What's the meaning of candles at Christmas? Symbolism, traditions and religious meanings
From the Christmas table to the tree decorations to the traditional Advent, candles continue to have a front-and-centre role during the holiday season. But where did these traditions come from? And why do candles continue to be symbolic at Christmas today? We've done some research to bring you the answers...
The History of Candles at Christmas
Candles crop up several times throughout the long history of the Christmas holiday. We take a closer look at a few of these traditions, to uncover the symbolic meanings...
Before Christianity: Candles in Paganism
Prior to the Christian holiday of Christmas, people would traditionally celebrate during mid-winter, at the winter solstice, to recognise the fact that they were over the darkest days of winter, and that lighter days - the 'rebirth of the sun' - were coming.
The festive season was often celebrated by Germanic people, in the 12-day festival of Yule. This time of year was also host to an ancient Roman celebration, known as the holiday of Saturnalia. This Pagan festival was celebrated from December 17-25 each year, during which time people would honour Saturn, the god of agriculture.
Many of the festive traditions that continue today - such as the Christmas tree - are actually of Pagan origin, despite their association with the Christian holiday. In fact, it is commonly believed that the Church chose Jesus' birthday as the 25th December simply to adopt and absorb the traditions of the Pagan Saturnalia festival.
One such tradition could also be the use of bright lights and candles. According to History Collection, Roman pagans used candles as miniature representatives of the reborn sun, to ward off evil.
The late fourth-century Christian writer Scriptor Syrus described the custom of the “kindled lights” that people used as part of the festivities for the rebirth of the sun around midwinter. Candles were also part of the Saturnalia when the Romans lit long wax tapers and gave them to guests as gifts or as offerings to Saturn.
Christianity: The tradition of the four Advent candles
In Christian tradition, Advent - more commonly known as the countdown to Christmas in modern society - encompasses the four Sundays and weekdays leading up to the celebration of Christmas.
Beginning on the first Sunday of December, a candle is lit on each Sunday prior to the big day. This is a longstanding Catholic tradition which was likely adopted by Christians in the Middle Ages, to mentally and spiritually prepare for the celebration of the Birth of Christ.
What's the meaning of the four Advent candles?
According to Mercy Home, each of the four candles hold a special significance: 'Three of the candles are purple because the color violet is a liturgical color that signifies a time of prayer, penance, and sacrifice.
'The first candle symbolizes hope. It represents the expectation felt in anticipation of the coming Messiah. The second candle represents faith. It is called the “Bethlehem Candle” as a reminder of Mary and Joseph’s journey to Bethlehem.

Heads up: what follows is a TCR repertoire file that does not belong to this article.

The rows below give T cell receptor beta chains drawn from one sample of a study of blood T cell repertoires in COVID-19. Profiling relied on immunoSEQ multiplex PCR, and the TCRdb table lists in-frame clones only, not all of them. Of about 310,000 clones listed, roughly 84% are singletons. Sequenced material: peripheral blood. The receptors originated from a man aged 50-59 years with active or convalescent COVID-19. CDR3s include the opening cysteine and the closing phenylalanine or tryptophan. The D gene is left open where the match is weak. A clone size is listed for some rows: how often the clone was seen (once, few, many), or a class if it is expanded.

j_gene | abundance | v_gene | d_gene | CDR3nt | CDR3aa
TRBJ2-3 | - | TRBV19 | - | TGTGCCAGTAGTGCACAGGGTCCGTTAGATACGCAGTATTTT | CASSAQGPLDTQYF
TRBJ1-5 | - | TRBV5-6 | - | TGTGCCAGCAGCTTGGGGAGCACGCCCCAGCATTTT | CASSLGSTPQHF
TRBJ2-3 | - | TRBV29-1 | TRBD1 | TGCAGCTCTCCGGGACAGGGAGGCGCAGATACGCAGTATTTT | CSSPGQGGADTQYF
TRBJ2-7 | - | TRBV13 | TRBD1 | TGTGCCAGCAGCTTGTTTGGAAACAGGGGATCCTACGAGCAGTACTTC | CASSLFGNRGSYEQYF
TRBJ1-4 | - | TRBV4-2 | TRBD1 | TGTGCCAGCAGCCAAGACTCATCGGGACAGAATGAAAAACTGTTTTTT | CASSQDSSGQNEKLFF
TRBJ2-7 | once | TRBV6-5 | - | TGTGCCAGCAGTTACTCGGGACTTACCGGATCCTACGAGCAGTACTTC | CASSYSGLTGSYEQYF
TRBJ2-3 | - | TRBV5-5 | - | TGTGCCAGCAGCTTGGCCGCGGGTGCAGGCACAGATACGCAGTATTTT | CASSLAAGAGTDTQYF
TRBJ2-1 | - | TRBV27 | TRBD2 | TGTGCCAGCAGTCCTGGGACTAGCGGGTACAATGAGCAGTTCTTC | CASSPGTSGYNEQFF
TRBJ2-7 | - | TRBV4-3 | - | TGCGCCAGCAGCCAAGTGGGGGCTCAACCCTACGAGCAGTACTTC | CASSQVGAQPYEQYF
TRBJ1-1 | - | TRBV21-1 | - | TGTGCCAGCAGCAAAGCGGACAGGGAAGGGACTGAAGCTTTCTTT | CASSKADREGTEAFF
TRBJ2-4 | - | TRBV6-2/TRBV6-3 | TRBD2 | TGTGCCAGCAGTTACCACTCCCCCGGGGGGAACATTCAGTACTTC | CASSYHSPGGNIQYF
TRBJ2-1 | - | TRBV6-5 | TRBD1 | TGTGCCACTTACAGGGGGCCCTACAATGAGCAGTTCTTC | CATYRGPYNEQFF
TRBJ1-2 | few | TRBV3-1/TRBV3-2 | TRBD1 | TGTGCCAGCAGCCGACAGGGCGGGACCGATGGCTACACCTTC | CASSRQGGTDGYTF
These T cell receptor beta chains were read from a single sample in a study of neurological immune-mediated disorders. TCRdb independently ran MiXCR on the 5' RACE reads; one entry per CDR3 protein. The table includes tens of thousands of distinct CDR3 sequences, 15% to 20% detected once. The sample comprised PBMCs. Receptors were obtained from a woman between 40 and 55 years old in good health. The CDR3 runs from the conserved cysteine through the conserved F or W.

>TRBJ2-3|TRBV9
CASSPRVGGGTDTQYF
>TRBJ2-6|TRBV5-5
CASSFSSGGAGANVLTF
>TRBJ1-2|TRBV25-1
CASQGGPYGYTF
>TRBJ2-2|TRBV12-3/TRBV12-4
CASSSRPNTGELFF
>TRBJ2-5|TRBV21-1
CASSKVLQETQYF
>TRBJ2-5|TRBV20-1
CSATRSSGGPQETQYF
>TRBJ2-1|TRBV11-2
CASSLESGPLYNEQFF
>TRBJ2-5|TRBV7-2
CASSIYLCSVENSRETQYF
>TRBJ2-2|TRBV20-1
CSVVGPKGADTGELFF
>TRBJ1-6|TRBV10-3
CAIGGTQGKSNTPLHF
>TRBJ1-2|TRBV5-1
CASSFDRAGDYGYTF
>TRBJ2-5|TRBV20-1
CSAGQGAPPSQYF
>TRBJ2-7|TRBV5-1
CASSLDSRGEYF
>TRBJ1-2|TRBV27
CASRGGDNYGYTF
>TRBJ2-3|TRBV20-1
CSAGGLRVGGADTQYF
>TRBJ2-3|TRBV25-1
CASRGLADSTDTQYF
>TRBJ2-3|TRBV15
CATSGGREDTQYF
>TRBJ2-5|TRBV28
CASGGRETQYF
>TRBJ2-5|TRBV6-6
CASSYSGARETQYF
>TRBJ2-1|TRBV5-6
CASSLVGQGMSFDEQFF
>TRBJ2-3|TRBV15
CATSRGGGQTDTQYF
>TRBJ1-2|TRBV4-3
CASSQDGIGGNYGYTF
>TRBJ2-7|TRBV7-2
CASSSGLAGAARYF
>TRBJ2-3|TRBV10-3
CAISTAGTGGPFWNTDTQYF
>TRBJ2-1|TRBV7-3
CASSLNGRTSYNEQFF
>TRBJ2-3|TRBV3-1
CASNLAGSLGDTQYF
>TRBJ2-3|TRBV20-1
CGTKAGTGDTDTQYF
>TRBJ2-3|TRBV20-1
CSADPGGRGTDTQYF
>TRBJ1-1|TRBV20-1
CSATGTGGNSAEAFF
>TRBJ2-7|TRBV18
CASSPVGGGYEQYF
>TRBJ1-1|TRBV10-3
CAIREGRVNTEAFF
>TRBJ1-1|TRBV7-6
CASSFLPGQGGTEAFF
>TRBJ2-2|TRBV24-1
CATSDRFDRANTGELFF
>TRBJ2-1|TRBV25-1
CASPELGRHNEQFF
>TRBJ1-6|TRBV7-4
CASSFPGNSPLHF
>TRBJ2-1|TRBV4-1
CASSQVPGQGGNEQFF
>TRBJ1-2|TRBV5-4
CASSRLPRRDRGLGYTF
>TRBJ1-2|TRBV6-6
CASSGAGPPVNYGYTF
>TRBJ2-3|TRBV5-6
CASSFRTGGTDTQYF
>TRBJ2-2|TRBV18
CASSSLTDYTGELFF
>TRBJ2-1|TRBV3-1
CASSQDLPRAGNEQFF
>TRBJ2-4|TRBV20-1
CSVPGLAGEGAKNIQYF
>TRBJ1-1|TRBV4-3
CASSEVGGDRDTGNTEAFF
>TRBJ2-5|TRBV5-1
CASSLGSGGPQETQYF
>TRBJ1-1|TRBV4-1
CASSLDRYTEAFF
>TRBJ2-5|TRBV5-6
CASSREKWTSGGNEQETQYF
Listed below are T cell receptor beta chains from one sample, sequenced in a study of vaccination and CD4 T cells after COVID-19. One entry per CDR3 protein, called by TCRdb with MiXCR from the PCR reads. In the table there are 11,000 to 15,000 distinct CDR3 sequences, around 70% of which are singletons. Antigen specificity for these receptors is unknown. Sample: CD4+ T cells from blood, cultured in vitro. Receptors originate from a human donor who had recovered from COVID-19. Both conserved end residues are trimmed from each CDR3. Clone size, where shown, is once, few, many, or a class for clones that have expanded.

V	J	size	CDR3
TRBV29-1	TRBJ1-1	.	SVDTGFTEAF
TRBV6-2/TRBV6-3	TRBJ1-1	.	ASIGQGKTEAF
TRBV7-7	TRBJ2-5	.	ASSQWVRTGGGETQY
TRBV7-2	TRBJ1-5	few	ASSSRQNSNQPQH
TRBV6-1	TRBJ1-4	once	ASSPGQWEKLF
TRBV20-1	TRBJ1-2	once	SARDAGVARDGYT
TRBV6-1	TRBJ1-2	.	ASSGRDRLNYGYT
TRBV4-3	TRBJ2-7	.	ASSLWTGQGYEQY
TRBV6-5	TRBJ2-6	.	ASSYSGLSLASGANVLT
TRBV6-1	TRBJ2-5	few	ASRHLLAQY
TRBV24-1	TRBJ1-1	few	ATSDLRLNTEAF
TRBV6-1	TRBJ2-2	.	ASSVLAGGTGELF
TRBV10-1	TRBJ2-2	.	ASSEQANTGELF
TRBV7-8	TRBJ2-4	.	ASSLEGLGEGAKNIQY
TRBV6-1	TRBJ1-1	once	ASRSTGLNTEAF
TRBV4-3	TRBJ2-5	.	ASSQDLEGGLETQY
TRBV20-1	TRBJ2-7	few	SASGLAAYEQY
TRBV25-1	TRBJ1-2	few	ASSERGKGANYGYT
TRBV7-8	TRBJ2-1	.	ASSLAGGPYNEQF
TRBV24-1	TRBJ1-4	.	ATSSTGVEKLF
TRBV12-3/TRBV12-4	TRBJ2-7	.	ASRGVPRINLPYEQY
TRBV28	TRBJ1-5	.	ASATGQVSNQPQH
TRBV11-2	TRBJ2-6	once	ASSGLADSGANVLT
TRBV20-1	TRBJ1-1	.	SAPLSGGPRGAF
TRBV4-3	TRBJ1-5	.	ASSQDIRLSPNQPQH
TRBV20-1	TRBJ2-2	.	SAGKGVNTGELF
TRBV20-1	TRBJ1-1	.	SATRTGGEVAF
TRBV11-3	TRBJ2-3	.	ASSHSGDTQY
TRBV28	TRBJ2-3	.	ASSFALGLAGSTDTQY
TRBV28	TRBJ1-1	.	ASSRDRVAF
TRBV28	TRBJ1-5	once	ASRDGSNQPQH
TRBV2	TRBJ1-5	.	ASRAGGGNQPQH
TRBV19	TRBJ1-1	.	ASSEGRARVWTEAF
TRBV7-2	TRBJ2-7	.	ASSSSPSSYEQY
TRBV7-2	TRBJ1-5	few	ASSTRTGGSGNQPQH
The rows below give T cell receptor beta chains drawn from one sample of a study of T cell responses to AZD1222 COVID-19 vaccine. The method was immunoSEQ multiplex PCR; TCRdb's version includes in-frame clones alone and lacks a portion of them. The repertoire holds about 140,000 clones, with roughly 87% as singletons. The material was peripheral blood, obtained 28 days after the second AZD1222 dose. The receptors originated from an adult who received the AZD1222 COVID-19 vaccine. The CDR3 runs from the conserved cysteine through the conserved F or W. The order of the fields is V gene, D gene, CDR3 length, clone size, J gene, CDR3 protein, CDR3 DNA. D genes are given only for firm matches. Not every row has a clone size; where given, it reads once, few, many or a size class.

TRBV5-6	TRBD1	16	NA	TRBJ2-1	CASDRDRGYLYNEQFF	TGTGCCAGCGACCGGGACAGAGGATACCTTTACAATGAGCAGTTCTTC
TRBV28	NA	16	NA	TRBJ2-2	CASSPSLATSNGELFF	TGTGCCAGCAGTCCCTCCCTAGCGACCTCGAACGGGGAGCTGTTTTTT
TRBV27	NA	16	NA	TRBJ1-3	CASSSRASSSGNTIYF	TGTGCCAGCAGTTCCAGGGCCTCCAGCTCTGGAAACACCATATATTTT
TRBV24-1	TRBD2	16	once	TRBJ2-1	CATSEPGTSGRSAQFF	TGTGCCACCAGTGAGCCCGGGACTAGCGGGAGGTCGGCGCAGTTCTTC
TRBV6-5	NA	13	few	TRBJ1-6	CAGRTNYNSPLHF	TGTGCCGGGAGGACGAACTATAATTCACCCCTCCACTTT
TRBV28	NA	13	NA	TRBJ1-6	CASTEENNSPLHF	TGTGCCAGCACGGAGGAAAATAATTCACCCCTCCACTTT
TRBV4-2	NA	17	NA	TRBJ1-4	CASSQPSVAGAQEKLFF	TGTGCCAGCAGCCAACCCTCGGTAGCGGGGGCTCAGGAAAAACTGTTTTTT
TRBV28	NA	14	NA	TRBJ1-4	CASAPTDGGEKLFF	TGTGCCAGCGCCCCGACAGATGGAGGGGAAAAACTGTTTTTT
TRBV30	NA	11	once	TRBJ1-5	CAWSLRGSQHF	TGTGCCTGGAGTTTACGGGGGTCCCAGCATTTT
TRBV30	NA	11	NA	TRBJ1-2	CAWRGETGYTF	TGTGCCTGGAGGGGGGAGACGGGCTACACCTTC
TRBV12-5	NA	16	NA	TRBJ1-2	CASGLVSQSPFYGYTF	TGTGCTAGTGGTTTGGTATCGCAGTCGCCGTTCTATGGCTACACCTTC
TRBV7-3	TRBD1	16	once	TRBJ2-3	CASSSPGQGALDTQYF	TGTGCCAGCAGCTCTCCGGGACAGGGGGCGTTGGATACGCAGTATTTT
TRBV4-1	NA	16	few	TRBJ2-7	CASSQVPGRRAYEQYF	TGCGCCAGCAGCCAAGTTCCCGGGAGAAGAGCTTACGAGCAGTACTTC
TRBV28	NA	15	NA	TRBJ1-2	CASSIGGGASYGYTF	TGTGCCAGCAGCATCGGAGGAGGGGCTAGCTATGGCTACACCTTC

'The third candle is called the 'Shephard's Candle' and symbolizes joy. The third Sunday of Advent is Gaudete Sunday and is meant to remind us of the joy that the world experienced at the birth of Jesus.
'On the fourth week of Advent, we light the final purple candle to mark the final week of prayer and penance as we wait for the birth of our Savior. This final candle, the “Angel’s Candle,” symbolizes peace.'
Tradition of decorating a Christmas tree with candles
It may seem beyond dangerous to us today, but many of the first Christmas trees were adorned with lit candlesticks - fire and all!
According to History.com, it is a widely held belief that Martin Luther, the 16th-century Protestant reformer, first added lighted candles to a tree:
'Walking toward his home one winter evening, composing a sermon, he was awed by the brilliance of stars twinkling amidst evergreens. To recapture the scene for his family, he erected a tree in the main room and wired its branches with lighted candles.'
While candles on a Christmas tree do serve up some uber-cosy traditional festive vibes, fire plus wood is a really bad idea. In fact, several house fires are still caused by electric lights on Christmas trees - but we reckon this number would be far higher if lit candles were still the go-to choice for lighting our trees!
Tradition of placing candles in the window at Christmas
Placing candles in your window is hugely symbolic in a variety of ways - not just at Christmas time!
A candle in a window is often seen as a sign of respect or remembrance for a lost loved one. It is also commonly seen as a warming invitation, welcoming lost travellers. Furthermore, this gesture has become an annual tradition on World Suicide Prevention Day (10 September).
At Christmas time, placing a lit candle in your window has a variety of specific meanings, according to different religions, cultures and traditions.
In Western cultures, it is generally believed that the tradition of leaving candles in a window originates from the repression of Irish Catholicism. According to Window Nation: 'From the mid-17th through the late 18th century, the British government created oppressive laws in an attempt to restrict the practice of Catholicism in Ireland.
'During this time of religious suppression, there were no churches allowed. Catholic Priests were forced to hide out in the wilderness in caves. The priests would sneak back into town during the night to have mass with fellow believers in their homes.
'At Christmastime, Catholic families would leave their doors unlocked and a candle burning in the window to let the priest know he was welcome in their home.'
Will you be lighting some candles this Christmas? What do candles mean in your household during the festive season? Let us know!